Spine examination © joint-surgeon
As the uppermost part of the spine, the cervical spine supports the head. It has a total of seven cervical vertebrae (C1 to C7). The first cervical vertebra (atlas) is situated directly below the foramen magnum (large opening), an opening through which the spinal cord passes into the vertebral canal. The second cervical vertebra (axis) is responsible for skull rotation. It has a tooth-like structure (dens axis) which the atlas rests on. The main purpose of the cervical spine is to stabilise and move the head and protect the spinal cord.
Cervical spine pain or injuries are therefore serious events which should be examined by a specialist.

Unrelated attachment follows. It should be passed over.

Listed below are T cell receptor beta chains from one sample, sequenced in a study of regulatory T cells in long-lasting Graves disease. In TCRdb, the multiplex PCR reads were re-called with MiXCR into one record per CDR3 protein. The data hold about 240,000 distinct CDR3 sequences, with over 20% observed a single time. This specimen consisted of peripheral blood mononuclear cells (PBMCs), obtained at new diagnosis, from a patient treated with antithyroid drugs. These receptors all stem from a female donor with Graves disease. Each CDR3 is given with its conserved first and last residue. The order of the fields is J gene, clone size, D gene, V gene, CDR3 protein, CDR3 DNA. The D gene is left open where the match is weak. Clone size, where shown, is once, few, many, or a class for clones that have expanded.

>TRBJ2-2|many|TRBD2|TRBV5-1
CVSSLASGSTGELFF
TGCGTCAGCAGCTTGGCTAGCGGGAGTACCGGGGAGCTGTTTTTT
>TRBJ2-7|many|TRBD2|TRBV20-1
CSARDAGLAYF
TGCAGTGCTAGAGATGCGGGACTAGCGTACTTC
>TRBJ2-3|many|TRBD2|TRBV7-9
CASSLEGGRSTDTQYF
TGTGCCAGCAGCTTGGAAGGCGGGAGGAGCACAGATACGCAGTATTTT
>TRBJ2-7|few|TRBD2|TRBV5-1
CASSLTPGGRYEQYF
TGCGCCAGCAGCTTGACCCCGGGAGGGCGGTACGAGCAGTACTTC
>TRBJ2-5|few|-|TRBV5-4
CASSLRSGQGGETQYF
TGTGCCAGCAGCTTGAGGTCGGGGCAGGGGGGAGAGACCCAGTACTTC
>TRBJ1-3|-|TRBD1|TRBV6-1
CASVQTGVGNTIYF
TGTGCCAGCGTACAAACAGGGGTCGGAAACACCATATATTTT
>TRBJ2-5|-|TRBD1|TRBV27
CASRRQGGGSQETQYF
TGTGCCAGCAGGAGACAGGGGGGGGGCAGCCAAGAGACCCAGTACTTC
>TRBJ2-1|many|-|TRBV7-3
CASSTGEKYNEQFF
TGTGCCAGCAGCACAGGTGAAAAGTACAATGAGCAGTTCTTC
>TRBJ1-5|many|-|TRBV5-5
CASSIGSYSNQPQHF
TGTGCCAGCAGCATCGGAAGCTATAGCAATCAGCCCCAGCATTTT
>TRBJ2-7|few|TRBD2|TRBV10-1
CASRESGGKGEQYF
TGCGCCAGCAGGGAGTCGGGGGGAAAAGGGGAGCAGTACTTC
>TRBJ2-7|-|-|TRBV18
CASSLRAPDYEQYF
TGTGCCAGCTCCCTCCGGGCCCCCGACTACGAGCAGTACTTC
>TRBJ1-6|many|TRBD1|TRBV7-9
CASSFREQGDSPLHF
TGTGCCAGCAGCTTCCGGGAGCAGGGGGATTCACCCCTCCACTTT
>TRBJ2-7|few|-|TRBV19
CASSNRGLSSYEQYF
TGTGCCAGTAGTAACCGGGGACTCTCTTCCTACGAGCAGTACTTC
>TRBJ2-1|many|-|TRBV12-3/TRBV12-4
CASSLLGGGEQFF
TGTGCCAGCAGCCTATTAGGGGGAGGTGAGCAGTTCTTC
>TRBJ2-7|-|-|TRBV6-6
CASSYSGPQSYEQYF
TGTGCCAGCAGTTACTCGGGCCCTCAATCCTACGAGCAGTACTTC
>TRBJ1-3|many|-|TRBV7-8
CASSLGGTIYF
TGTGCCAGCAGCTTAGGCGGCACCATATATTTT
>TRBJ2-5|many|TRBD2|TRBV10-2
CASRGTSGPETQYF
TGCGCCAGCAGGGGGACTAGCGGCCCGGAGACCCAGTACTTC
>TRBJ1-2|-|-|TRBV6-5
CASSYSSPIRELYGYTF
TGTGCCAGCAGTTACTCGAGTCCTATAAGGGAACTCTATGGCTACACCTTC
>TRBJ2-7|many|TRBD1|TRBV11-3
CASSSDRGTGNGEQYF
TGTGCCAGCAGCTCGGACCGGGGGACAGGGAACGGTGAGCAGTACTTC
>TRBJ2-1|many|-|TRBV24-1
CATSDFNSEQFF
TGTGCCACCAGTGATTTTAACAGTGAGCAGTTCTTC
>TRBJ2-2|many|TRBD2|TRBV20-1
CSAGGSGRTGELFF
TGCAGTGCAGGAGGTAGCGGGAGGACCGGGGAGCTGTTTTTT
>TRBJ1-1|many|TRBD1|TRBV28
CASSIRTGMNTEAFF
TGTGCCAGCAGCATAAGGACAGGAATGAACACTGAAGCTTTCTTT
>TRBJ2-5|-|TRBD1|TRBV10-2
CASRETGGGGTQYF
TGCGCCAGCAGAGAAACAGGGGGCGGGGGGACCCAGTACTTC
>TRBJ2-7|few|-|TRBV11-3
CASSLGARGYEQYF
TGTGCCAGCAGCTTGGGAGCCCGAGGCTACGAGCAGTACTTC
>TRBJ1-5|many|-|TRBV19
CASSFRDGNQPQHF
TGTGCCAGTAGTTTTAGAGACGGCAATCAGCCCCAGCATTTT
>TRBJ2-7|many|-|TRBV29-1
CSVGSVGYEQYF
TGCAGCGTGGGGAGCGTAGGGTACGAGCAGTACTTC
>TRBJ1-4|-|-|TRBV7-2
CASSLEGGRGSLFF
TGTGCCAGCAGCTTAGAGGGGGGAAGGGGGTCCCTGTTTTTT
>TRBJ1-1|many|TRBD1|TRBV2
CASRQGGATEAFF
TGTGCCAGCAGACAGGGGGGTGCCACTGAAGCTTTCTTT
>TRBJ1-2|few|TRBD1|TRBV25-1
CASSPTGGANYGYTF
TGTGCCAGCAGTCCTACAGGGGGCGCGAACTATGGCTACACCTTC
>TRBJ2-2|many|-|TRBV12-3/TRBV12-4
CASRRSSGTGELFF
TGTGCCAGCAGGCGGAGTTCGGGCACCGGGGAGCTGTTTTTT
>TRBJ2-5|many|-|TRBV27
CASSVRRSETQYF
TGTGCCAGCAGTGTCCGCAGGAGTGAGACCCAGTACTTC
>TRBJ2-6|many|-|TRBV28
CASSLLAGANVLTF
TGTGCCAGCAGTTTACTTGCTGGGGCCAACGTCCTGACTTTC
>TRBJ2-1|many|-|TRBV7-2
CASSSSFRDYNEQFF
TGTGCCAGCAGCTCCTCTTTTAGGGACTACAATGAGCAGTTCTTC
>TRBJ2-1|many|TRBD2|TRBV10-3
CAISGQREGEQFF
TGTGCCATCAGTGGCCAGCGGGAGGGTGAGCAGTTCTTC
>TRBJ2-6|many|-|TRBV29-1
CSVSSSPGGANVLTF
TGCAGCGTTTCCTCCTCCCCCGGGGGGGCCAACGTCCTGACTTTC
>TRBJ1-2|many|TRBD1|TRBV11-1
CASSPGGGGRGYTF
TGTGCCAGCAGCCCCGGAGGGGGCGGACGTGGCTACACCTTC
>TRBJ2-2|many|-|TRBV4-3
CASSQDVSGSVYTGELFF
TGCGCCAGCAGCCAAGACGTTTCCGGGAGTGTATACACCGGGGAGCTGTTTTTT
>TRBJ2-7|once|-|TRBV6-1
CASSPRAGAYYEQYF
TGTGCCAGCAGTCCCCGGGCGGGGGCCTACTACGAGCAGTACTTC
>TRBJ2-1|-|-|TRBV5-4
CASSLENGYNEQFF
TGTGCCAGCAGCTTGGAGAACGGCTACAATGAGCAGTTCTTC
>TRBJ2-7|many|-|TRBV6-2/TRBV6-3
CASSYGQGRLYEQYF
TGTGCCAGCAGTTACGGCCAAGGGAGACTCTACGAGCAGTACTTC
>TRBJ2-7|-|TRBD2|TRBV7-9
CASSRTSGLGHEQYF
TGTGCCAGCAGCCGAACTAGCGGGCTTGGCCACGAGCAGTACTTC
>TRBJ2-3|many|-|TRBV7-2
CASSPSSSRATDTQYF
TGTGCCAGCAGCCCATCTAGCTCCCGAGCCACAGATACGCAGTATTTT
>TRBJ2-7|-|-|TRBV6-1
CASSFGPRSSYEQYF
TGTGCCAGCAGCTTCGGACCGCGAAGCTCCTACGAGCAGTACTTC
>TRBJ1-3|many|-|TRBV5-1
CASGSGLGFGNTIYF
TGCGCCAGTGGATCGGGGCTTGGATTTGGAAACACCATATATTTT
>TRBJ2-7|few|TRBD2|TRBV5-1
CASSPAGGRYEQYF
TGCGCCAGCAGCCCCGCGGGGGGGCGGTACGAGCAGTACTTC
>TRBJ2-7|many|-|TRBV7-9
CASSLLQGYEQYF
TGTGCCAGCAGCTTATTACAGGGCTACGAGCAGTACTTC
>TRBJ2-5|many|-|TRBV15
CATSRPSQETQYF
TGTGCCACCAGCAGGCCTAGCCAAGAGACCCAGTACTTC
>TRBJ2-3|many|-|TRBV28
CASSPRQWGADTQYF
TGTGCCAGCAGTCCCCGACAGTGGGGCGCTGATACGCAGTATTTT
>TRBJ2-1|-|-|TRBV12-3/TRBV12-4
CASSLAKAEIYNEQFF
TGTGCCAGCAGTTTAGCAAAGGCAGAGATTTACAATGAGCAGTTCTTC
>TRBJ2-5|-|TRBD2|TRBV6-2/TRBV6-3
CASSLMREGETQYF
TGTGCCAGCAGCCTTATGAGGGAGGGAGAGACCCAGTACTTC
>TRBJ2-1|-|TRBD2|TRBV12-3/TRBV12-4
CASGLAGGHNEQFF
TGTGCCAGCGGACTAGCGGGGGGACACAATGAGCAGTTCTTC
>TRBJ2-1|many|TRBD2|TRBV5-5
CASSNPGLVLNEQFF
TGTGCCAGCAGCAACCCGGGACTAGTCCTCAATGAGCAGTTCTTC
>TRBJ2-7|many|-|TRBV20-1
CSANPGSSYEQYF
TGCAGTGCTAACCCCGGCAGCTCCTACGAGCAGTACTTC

Pain in the back, neck or arm can be signs of cervical spine syndrome, or C-spine syndrome for short. A distinction is usually made between acute cervical spine syndromes and chronic cervical spine syndromes. Acute cervical spine syndromes are typically caused by injuries caused by sudden overstraining. This includes e.g. injury to the cervical spine in traffic accidents, the so-called whiplash injury of the cervical spine. However, acute cervical spine syndromes can also arise due to unusual strain from heavy physical activity or by exposure to draughts. Another trigger for pain in the cervical spine is acute spinal disc herniation (disc prolapse), where the inside of the disc emerges from the nucleus and compresses the spinal cord nerves.